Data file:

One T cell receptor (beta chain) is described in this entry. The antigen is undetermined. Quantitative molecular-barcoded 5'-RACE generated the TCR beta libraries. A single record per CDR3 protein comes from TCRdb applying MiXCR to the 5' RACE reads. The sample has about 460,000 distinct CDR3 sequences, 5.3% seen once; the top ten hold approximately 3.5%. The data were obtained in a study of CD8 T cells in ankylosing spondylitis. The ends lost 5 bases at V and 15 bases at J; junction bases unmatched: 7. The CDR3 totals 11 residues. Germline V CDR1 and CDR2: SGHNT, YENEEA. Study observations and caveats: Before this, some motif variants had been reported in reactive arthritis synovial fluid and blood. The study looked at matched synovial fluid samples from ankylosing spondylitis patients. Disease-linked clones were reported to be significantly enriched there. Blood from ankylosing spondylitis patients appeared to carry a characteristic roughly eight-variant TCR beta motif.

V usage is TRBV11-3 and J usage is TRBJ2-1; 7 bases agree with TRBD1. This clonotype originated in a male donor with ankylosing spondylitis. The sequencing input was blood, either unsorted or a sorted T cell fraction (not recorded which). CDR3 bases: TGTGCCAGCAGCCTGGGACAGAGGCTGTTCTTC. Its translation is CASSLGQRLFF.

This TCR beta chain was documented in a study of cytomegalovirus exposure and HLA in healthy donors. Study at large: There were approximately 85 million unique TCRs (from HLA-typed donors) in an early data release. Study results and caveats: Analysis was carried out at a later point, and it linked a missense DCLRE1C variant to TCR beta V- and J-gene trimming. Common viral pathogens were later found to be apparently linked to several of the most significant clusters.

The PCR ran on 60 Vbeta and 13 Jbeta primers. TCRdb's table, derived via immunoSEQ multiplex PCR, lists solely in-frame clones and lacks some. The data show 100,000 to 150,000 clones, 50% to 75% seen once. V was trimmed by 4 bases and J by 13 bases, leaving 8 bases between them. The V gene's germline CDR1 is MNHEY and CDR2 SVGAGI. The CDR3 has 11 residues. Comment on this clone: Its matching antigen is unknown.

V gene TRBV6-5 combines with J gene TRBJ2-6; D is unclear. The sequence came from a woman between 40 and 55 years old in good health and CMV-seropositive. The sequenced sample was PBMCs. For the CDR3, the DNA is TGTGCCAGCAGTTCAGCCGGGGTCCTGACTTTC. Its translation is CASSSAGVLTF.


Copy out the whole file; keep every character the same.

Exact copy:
One T cell receptor (beta chain) is described in this entry. The antigen is undetermined. Quantitative molecular-barcoded 5'-RACE generated the TCR beta libraries. A single record per CDR3 protein comes from TCRdb applying MiXCR to the 5' RACE reads. The sample has about 460,000 distinct CDR3 sequences, 5.3% seen once; the top ten hold approximately 3.5%. The data were obtained in a study of CD8 T cells in ankylosing spondylitis. The ends lost 5 bases at V and 15 bases at J; junction bases unmatched: 7. The CDR3 totals 11 residues. Germline V CDR1 and CDR2: SGHNT, YENEEA. Study observations and caveats: Before this, some motif variants had been reported in reactive arthritis synovial fluid and blood. The study looked at matched synovial fluid samples from ankylosing spondylitis patients. Disease-linked clones were reported to be significantly enriched there. Blood from ankylosing spondylitis patients appeared to carry a characteristic roughly eight-variant TCR beta motif.

V usage is TRBV11-3 and J usage is TRBJ2-1; 7 bases agree with TRBD1. This clonotype originated in a male donor with ankylosing spondylitis. The sequencing input was blood, either unsorted or a sorted T cell fraction (not recorded which). CDR3 bases: TGTGCCAGCAGCCTGGGACAGAGGCTGTTCTTC. Its translation is CASSLGQRLFF.

This TCR beta chain was documented in a study of cytomegalovirus exposure and HLA in healthy donors. Study at large: There were approximately 85 million unique TCRs (from HLA-typed donors) in an early data release. Study results and caveats: Analysis was carried out at a later point, and it linked a missense DCLRE1C variant to TCR beta V- and J-gene trimming. Common viral pathogens were later found to be apparently linked to several of the most significant clusters.

The PCR ran on 60 Vbeta and 13 Jbeta primers. TCRdb's table, derived via immunoSEQ multiplex PCR, lists solely in-frame clones and lacks some. The data show 100,000 to 150,000 clones, 50% to 75% seen once. V was trimmed by 4 bases and J by 13 bases, leaving 8 bases between them. The V gene's germline CDR1 is MNHEY and CDR2 SVGAGI. The CDR3 has 11 residues. Comment on this clone: Its matching antigen is unknown.

V gene TRBV6-5 combines with J gene TRBJ2-6; D is unclear. The sequence came from a woman between 40 and 55 years old in good health and CMV-seropositive. The sequenced sample was PBMCs. For the CDR3, the DNA is TGTGCCAGCAGTTCAGCCGGGGTCCTGACTTTC. Its translation is CASSSAGVLTF.